Celebrity golf tournament boosts local economy
The celebrities are flocking back to South Lake Tahoe for the 23rd American Century Championship golf tournament, bringing with them an economic boost to businesses throughout the city.
“Besides the Fourth of July, it’s definitely the biggest weekend we see in the summer,” Lake Tahoe Visitors Authority Executive Director Carol Chaplin said.
The numbers – and the traffic on U.S. Highway 50 – don’t lie. According to Chaplin, the ACC attracted about 40,000 people last year and she expects a slightly higher amount for this year’s event. When LTVA conducted a customer value survey, the results showed that the average celebrity golf guest stayed three days and spent $100 each day.
If 80 percent of those 40,000 spectators are from out of town, that puts the overall direct economic impact at just below $10 million.
If you take into account some of the indirect impacts as well, that number could be as high as $20 million, Chaplin said. Those indirect benefits include all the media attention focused on South Lake Tahoe this week, as well as the catering, concerts and the increased air traffic.
With jets coming in by the dozen, this is the busiest week of the year for the Lake Tahoe Airport. According to Steve DiSerio, assistant manager of Mountain West Aviation at the airport, they’ll see about five times the amount of traffic as a normal week. Between Tuesday and Sunday, DiSerio estimates that about 50 planes will have passed through an airport that usually sees only a plane or two a day.
“This is what makes the season for us,” said Tim Shankland, a flight instructor and line-service technician at the Lake Tahoe Airport.
After the celebrities hit the tarmac, many of them will head over to Harrah’s Lake Tahoe and Harveys Resort and Casino, the host hotels for the tournament. The casinos will be booked to capacity for the weekend, the resorts’ Director of Entertainment and Public Relations John Packer said.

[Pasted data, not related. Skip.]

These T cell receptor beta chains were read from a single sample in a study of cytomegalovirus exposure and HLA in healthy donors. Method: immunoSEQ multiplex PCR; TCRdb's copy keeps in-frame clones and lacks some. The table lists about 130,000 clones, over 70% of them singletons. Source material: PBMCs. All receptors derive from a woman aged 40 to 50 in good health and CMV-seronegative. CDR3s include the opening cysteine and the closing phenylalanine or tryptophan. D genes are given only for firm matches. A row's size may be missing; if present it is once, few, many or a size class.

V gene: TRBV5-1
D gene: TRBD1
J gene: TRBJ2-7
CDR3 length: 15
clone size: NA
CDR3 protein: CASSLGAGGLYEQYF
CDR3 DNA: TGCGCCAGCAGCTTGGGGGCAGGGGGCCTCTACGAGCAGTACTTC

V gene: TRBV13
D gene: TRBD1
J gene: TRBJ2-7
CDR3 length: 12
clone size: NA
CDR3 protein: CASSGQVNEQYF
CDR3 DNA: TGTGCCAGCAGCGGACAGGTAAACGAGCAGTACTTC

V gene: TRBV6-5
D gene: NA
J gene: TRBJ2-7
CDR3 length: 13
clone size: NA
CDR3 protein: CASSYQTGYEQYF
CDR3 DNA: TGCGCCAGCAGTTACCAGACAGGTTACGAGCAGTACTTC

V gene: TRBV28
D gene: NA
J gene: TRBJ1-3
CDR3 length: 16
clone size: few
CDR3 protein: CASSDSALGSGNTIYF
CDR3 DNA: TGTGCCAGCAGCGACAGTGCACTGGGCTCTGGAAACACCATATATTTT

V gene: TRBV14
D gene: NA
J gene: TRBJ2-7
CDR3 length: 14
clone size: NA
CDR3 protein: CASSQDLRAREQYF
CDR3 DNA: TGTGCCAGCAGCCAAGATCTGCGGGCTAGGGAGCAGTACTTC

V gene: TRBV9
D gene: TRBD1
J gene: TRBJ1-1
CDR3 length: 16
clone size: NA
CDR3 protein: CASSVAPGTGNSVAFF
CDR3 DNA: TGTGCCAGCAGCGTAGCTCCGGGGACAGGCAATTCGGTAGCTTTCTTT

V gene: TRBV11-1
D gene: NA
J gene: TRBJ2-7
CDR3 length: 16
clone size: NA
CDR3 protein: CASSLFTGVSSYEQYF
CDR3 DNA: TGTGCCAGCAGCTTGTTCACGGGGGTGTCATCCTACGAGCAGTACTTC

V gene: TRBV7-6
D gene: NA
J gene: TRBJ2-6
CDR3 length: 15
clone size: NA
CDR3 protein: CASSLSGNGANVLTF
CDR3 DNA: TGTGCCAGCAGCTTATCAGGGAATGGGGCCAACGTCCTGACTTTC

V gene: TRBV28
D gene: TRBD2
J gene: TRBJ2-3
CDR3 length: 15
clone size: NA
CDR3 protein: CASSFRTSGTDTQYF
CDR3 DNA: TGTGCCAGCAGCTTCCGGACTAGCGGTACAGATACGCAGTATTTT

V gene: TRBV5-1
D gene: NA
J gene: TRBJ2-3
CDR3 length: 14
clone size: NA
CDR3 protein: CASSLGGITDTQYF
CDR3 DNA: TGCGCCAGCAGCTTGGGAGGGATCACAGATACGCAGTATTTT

According to Packer, July and August make up about 40 percent of Harrah’s and Harveys economic plan.
“The ACC really gets summer into high gear. It’s probably the most economically successful time in town. It’s been a home run for Tahoe,” Packer said.
As the apres golf scene, much of the casinos’ revenue also comes from people who head over to Harrah’s and Harveys in the evening.
Even after the celebrities leave on Sunday, the economic benefits don’t stop. Last year, the LTVA received a $100,000 donation from the tournament made possible by the partnership with American Century, the Livestrong Lance Armstrong Foundation and NBC Sports, Chaplin said. In the past, that money has gone on to benefit organizations such as the Tahoe Youth and Family Services, Search and Rescue, the Lake Tahoe Unified School District, the Tahoe Bicycle Coalition and more.
Support Local Journalism
Support Local Journalism
Readers around the Lake Tahoe Basin and beyond make the Tahoe Tribune's work possible. Your financial contribution supports our efforts to deliver quality, locally relevant journalism.
Now more than ever, your support is critical to help us keep our community informed about the evolving coronavirus pandemic and the impact it is having locally. Every contribution, however large or small, will make a difference.
Your donation will help us continue to cover COVID-19 and our other vital local news.
Start a dialogue, stay on topic and be civil.
If you don't follow the rules, your comment may be deleted.
User Legend: Moderator Trusted User
New data shows more people than ever visited national forests and grasslands last year, according to a U.S. Forest Service report recently released. National forests and grasslands received 168 million visits in 2020 — an…